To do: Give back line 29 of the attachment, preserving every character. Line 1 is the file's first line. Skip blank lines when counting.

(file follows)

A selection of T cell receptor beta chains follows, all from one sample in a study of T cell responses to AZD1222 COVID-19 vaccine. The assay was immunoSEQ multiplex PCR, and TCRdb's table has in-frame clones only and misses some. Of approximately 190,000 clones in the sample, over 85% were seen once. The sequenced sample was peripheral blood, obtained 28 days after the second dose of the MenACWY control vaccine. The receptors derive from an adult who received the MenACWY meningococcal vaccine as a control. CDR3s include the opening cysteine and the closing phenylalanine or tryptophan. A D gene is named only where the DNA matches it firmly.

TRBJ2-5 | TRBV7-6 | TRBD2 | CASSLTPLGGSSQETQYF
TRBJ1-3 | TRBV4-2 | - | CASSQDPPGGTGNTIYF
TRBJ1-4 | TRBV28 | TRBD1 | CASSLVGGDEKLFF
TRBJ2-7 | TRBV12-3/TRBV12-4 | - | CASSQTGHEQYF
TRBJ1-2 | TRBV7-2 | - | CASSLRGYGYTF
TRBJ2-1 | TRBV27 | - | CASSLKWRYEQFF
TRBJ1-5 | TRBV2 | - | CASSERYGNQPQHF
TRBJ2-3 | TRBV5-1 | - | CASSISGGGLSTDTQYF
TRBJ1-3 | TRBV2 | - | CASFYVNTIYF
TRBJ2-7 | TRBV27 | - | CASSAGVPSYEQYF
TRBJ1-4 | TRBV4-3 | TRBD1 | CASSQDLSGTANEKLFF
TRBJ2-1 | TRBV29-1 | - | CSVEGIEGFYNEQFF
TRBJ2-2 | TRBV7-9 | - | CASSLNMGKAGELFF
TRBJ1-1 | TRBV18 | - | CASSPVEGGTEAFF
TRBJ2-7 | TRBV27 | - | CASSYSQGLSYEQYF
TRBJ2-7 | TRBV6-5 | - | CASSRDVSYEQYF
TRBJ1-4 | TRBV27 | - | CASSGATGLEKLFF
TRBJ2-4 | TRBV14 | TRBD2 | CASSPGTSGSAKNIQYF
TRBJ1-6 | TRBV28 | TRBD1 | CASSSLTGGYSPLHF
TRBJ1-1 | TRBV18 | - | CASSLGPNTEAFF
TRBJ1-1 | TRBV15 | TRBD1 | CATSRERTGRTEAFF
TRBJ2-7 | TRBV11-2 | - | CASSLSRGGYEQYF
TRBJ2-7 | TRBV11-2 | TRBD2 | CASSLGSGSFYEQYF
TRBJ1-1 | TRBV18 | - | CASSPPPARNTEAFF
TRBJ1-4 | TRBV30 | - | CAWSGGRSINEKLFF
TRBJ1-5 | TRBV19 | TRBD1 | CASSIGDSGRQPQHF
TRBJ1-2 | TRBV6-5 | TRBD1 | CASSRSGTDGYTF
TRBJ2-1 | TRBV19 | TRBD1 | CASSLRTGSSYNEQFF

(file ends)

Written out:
TRBJ2-1 | TRBV19 | TRBD1 | CASSLRTGSSYNEQFF